Streaming Music From the iPhone: AirPlay or Bluetooth?

The iPhone has both technologies but which one should you choose?

Streaming Music From Phone

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Bluetooth used to be the only way to stream music wirelessly from an iPhone. However, since the release of iOS 4.2, iPhone owners can also use AirPlay. Picking a streaming technology is important when investing in wireless speakers. The streaming option you choose depends on the number of rooms you want to stream to, the quality of the sound, and if you have a mix of devices that use different operating systems.

To use AirPlay, your iPhone must run iOS 4.3 or higher and feature fourth-generation or newer hardware.

What Is AirPlay?

AirPlay is Apple's proprietary wireless technology, which was originally called AirTunes — because only audio could be streamed from the iPhone at the time. When iOS 4.2 was released, the AirTunes name was dropped in favor of AirPlay because the standard now supported video.

AirPlay bundles several communication protocols including the original AirTunes stack. Rather than using a point-to-point connection (as with Bluetooth) to stream media, AirPlay uses an existing Wi-Fi network — a practice called piggybacking.

What Is Bluetooth?

Bluetooth was the first wireless technology built into the iPhone that made streaming music to speakers, headphones, and other compatible audio equipment possible. It was originally invented by Ericsson in 1994 as a wireless solution to transfer data without a wired connection.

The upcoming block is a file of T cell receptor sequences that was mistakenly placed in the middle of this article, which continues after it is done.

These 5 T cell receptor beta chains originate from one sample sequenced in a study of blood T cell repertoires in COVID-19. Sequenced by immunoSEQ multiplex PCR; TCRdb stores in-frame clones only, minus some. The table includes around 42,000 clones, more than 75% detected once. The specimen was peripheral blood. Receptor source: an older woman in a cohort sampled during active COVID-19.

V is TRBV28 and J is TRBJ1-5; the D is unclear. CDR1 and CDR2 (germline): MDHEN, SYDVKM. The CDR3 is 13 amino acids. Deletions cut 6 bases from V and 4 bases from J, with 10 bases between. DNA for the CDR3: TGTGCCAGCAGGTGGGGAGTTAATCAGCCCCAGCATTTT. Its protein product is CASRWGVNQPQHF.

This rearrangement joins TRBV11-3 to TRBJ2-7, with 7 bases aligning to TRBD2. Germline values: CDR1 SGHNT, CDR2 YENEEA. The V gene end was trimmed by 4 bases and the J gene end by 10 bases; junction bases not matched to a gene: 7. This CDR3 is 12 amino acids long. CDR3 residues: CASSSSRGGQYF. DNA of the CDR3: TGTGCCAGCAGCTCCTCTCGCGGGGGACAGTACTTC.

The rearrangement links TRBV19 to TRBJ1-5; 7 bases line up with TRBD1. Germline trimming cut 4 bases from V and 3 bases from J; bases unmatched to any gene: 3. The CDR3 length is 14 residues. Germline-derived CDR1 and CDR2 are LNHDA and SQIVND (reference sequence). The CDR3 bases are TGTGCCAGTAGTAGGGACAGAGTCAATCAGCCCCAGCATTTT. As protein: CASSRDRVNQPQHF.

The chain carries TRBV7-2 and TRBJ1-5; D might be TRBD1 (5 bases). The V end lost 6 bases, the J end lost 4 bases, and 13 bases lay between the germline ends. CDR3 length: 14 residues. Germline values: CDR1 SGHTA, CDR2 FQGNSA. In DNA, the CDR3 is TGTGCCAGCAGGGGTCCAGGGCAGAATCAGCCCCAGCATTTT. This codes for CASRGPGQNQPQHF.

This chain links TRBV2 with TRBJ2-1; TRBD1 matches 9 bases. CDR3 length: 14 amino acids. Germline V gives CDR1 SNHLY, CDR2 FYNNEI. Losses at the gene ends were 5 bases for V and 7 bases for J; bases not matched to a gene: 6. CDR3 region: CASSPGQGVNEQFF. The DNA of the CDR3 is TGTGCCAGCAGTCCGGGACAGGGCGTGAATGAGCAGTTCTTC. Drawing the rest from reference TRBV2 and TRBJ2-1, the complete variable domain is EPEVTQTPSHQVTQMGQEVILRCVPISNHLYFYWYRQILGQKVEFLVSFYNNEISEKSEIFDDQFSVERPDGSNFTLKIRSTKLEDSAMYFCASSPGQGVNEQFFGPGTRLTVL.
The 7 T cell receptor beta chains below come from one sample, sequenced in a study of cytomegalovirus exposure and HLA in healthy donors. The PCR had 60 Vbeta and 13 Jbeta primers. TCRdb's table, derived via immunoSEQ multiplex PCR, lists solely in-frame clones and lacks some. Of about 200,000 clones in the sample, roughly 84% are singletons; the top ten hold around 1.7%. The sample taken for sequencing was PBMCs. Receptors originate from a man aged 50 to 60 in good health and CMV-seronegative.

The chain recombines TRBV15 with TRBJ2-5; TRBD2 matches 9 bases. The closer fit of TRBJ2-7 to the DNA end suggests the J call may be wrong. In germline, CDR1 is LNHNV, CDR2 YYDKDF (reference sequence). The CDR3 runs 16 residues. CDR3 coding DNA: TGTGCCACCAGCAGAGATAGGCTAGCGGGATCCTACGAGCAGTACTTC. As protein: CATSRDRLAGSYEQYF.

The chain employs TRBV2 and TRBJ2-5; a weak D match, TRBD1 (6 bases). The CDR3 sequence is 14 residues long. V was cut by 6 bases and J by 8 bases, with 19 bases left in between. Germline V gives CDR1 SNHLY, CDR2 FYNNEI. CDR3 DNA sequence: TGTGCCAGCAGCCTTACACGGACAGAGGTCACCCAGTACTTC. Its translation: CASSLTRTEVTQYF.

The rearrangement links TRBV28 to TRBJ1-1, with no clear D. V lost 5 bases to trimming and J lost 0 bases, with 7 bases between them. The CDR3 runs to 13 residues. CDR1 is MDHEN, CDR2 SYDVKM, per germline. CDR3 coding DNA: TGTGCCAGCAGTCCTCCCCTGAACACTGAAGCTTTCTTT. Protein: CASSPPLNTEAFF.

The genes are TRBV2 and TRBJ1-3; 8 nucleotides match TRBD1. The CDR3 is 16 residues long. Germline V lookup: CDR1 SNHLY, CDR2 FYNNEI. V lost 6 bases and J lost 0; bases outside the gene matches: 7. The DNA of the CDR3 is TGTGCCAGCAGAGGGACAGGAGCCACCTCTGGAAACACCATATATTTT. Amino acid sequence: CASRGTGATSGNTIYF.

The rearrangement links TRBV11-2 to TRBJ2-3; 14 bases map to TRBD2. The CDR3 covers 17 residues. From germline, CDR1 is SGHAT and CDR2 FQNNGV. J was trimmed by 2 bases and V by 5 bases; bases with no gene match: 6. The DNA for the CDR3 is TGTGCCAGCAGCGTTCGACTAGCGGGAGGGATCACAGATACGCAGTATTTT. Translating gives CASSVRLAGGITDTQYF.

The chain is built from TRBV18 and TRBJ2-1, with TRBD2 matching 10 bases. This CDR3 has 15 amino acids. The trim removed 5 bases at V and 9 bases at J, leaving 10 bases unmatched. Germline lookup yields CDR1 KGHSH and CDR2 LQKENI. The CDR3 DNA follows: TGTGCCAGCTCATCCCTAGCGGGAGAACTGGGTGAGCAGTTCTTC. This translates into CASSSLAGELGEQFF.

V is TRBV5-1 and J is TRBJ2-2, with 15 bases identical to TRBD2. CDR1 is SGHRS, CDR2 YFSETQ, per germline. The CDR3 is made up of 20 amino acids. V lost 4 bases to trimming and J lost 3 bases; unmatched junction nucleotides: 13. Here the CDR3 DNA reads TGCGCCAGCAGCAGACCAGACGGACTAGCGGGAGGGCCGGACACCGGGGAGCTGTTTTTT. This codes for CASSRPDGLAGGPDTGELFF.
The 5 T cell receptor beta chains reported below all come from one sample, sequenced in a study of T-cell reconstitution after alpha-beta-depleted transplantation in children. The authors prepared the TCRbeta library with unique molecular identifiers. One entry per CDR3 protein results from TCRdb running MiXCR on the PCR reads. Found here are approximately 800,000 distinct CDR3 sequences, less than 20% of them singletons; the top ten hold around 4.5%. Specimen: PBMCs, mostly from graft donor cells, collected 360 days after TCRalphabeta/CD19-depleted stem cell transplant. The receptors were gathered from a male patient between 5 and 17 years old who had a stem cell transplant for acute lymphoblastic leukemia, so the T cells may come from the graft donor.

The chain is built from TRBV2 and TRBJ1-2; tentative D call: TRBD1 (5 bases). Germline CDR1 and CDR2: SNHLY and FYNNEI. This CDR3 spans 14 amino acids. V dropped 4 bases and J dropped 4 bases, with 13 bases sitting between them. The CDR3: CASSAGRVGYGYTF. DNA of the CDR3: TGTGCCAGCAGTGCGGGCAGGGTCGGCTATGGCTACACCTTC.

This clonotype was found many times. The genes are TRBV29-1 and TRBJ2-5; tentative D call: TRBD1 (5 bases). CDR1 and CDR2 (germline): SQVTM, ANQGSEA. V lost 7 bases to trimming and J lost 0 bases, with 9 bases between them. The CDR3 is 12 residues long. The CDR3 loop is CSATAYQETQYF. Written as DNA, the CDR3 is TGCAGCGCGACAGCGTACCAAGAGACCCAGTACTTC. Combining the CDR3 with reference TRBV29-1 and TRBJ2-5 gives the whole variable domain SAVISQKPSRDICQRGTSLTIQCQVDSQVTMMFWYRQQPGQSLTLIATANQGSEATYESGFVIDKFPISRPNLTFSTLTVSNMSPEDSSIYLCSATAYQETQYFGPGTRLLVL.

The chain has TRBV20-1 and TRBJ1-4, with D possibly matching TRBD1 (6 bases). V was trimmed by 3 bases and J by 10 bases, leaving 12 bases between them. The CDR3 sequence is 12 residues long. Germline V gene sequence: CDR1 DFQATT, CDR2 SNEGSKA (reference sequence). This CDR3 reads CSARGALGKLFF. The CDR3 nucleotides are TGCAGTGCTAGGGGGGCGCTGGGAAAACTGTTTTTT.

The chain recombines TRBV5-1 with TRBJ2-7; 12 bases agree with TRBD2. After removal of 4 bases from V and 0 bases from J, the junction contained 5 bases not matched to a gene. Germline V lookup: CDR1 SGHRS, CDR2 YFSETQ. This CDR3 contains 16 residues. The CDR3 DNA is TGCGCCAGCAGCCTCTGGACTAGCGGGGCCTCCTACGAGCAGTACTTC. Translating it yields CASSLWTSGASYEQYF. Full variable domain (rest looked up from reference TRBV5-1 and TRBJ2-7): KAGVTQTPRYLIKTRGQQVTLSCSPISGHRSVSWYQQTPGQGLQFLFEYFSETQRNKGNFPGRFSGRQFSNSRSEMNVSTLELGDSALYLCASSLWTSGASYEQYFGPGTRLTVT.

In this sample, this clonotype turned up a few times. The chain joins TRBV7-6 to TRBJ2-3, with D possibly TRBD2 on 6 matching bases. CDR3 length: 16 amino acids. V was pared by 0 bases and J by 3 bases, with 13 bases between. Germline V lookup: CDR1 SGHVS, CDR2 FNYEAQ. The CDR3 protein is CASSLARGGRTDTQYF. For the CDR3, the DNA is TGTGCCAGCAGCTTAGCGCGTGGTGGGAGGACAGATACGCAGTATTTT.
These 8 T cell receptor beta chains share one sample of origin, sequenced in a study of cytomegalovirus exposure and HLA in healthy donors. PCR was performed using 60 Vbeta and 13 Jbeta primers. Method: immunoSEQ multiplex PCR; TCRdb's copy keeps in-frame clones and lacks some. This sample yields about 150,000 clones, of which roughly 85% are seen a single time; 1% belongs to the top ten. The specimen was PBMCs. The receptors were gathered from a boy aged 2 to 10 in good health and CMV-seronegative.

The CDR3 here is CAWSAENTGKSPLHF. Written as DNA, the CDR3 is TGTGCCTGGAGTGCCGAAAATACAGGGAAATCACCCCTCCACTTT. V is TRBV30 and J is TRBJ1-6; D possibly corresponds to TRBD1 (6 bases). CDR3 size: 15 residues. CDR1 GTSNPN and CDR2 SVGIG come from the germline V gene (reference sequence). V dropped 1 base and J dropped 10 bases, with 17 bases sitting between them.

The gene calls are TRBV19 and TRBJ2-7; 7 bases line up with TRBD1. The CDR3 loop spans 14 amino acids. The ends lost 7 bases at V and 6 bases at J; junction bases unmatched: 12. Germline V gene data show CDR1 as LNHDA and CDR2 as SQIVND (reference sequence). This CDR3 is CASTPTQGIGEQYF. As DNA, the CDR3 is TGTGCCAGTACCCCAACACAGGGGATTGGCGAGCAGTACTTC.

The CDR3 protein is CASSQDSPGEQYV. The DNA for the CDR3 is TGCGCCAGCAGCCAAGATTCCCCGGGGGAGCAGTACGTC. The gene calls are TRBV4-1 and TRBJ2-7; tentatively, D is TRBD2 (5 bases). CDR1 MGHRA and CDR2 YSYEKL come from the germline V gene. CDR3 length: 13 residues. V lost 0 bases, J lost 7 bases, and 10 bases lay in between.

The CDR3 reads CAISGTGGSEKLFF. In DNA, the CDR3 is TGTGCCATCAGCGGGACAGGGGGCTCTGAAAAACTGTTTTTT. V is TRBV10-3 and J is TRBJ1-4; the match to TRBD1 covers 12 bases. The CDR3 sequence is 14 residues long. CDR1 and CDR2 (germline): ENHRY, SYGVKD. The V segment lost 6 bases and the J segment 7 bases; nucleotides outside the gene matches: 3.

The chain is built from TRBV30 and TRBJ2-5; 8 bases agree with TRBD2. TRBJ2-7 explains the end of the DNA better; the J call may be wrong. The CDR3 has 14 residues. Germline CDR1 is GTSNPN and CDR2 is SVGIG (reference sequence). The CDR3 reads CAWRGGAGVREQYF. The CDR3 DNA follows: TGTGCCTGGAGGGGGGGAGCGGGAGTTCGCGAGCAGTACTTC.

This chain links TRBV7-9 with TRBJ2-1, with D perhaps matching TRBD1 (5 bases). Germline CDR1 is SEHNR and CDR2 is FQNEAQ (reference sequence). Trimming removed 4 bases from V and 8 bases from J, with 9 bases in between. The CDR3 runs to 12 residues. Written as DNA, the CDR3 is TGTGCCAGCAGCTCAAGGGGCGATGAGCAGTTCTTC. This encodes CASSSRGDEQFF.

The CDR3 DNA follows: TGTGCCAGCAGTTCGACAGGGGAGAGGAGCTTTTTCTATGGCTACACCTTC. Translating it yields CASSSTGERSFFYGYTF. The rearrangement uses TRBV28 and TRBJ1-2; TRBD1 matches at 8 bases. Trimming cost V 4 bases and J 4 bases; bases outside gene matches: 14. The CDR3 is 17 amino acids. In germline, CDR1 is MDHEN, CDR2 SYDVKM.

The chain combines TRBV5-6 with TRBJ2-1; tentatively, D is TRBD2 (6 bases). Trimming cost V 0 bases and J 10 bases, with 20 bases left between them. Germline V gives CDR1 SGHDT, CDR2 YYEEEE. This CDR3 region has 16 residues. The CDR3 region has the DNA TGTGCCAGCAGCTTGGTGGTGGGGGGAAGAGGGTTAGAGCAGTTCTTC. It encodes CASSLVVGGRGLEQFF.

Bluetooth technology uses radio frequencies, just like AirPlay's Wi-Fi requirements, to wirelessly stream music. However, it operates over relatively short distances and transmits radio signals using adaptive frequency-hopping spread spectrum which switches the carrier between several frequencies. The ISM Band operates between 2.4 GHz and 2.48 GHz.

Bluetooth is perhaps the most widespread technology used in electronic devices to stream or transfer digital data. It is also the most supported technology built into wireless speakers and other audio equipment.

Comparison of AirPlay and Bluetooth

Factor AirPlay Bluetooth
Streaming requirements Existing Wi-Fi network. Ad-hoc network. Can set up wireless streaming without needing a Wi-Fi network infrastructure.
Range Depends on the reach of the Wi-Fi network. Class 2: 33 feet (10 meters).
Multi-room streaming Yes No. Typically single room due to shorter range.
Lossless streaming Yes No. Currently, there's no lossless streaming even with the 'near lossless' aptX codec. Therefore, audio is transmitted in a lossy way.
Multiple OSes No. Only works with Apple devices and computers. Yes. Works with a wide range of operating systems and devices.

Each technology offers comparative strengths and weaknesses. If you are going to stay solely in Apple's ecosystem then AirPlay is probably your best bet. It offers multi-room capabilities, has a larger range, and streams lossless audio.

However, if you want a single room setup and don't want to rely on a Wi-Fi network, then Bluetooth is a much simpler solution. You can, for example, take your digital music anywhere by pairing your iPhone with portable Bluetooth speakers. This more established technology is also widely supported on many devices, not just Apple hardware. Audio isn't as good because lossy compression is used. But, if you're not looking for lossless reproduction, then Bluetooth may be the ideal solution in your situation.